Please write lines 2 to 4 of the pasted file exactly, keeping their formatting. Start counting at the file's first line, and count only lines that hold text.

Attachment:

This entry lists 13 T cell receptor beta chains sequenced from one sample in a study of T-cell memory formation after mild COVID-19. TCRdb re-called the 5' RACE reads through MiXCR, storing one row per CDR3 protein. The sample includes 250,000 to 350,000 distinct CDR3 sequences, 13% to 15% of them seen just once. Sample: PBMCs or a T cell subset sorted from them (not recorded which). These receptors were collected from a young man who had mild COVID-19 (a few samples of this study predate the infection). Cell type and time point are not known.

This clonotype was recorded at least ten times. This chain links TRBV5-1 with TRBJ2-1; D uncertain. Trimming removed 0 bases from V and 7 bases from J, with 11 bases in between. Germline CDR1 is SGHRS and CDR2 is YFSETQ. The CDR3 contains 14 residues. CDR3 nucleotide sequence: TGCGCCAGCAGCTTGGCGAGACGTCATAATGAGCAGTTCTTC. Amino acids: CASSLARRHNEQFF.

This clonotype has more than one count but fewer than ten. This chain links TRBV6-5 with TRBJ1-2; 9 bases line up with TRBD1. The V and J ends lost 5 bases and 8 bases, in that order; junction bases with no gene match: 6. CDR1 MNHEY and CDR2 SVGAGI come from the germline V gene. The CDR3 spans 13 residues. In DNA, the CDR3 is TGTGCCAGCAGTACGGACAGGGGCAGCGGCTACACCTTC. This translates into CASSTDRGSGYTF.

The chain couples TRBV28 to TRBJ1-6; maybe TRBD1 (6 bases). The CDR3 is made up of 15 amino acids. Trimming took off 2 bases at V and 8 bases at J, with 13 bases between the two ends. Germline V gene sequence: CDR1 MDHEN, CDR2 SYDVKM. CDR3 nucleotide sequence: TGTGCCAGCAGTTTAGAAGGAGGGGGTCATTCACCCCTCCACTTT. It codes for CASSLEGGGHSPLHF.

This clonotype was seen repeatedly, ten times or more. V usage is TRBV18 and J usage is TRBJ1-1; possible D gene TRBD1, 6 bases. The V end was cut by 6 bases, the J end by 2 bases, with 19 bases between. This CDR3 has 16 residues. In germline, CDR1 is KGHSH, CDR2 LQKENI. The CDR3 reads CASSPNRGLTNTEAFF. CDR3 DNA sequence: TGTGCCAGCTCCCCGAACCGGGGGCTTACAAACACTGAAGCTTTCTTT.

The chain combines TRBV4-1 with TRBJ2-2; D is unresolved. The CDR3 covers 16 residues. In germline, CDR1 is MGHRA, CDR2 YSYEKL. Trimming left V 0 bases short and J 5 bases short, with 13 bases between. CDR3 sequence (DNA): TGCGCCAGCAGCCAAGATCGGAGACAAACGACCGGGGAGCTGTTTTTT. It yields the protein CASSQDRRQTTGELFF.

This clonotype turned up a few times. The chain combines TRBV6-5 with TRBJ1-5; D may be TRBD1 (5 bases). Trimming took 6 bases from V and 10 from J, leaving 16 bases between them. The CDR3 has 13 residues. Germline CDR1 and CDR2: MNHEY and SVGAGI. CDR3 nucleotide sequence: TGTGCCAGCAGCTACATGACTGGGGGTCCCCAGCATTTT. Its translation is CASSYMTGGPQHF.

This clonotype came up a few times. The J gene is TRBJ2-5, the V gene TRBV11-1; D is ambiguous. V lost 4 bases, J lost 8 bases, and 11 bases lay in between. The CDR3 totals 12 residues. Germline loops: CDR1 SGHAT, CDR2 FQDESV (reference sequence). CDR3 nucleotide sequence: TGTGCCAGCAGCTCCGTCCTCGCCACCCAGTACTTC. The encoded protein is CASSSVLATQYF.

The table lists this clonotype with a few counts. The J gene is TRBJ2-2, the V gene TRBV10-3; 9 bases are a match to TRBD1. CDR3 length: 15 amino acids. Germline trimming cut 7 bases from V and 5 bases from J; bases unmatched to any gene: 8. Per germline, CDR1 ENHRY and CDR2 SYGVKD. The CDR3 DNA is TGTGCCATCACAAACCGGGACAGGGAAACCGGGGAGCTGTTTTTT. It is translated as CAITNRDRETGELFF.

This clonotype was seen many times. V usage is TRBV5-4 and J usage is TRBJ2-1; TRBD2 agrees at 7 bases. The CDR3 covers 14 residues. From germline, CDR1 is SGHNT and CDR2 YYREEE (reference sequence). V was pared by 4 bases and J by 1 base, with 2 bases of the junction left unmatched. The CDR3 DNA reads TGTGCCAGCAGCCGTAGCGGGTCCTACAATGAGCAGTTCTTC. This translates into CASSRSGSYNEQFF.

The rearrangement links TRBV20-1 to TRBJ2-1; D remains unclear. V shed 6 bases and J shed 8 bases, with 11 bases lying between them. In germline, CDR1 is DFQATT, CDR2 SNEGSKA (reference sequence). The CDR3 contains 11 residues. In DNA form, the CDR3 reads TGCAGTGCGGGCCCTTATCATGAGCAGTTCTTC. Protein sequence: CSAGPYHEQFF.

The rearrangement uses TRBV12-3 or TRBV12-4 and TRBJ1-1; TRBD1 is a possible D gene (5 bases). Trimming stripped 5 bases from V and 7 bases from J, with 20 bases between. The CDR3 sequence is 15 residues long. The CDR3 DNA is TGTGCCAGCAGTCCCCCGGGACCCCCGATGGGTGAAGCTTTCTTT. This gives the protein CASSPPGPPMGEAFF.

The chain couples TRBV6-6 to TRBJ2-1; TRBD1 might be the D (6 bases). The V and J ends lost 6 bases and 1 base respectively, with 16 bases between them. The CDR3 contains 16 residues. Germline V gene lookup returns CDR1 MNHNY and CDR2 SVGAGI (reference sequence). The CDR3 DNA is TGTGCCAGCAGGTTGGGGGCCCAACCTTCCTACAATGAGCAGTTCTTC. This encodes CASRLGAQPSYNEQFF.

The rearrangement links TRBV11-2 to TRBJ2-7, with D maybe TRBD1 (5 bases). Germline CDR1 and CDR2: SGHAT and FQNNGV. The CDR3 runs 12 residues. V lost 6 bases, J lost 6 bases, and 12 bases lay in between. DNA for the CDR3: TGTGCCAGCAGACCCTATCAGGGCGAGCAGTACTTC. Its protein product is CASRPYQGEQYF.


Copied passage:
This clonotype was recorded at least ten times. This chain links TRBV5-1 with TRBJ2-1; D uncertain. Trimming removed 0 bases from V and 7 bases from J, with 11 bases in between. Germline CDR1 is SGHRS and CDR2 is YFSETQ. The CDR3 contains 14 residues. CDR3 nucleotide sequence: TGCGCCAGCAGCTTGGCGAGACGTCATAATGAGCAGTTCTTC. Amino acids: CASSLARRHNEQFF.

This clonotype has more than one count but fewer than ten. This chain links TRBV6-5 with TRBJ1-2; 9 bases line up with TRBD1. The V and J ends lost 5 bases and 8 bases, in that order; junction bases with no gene match: 6. CDR1 MNHEY and CDR2 SVGAGI come from the germline V gene. The CDR3 spans 13 residues. In DNA, the CDR3 is TGTGCCAGCAGTACGGACAGGGGCAGCGGCTACACCTTC. This translates into CASSTDRGSGYTF.

The chain couples TRBV28 to TRBJ1-6; maybe TRBD1 (6 bases). The CDR3 is made up of 15 amino acids. Trimming took off 2 bases at V and 8 bases at J, with 13 bases between the two ends. Germline V gene sequence: CDR1 MDHEN, CDR2 SYDVKM. CDR3 nucleotide sequence: TGTGCCAGCAGTTTAGAAGGAGGGGGTCATTCACCCCTCCACTTT. It codes for CASSLEGGGHSPLHF.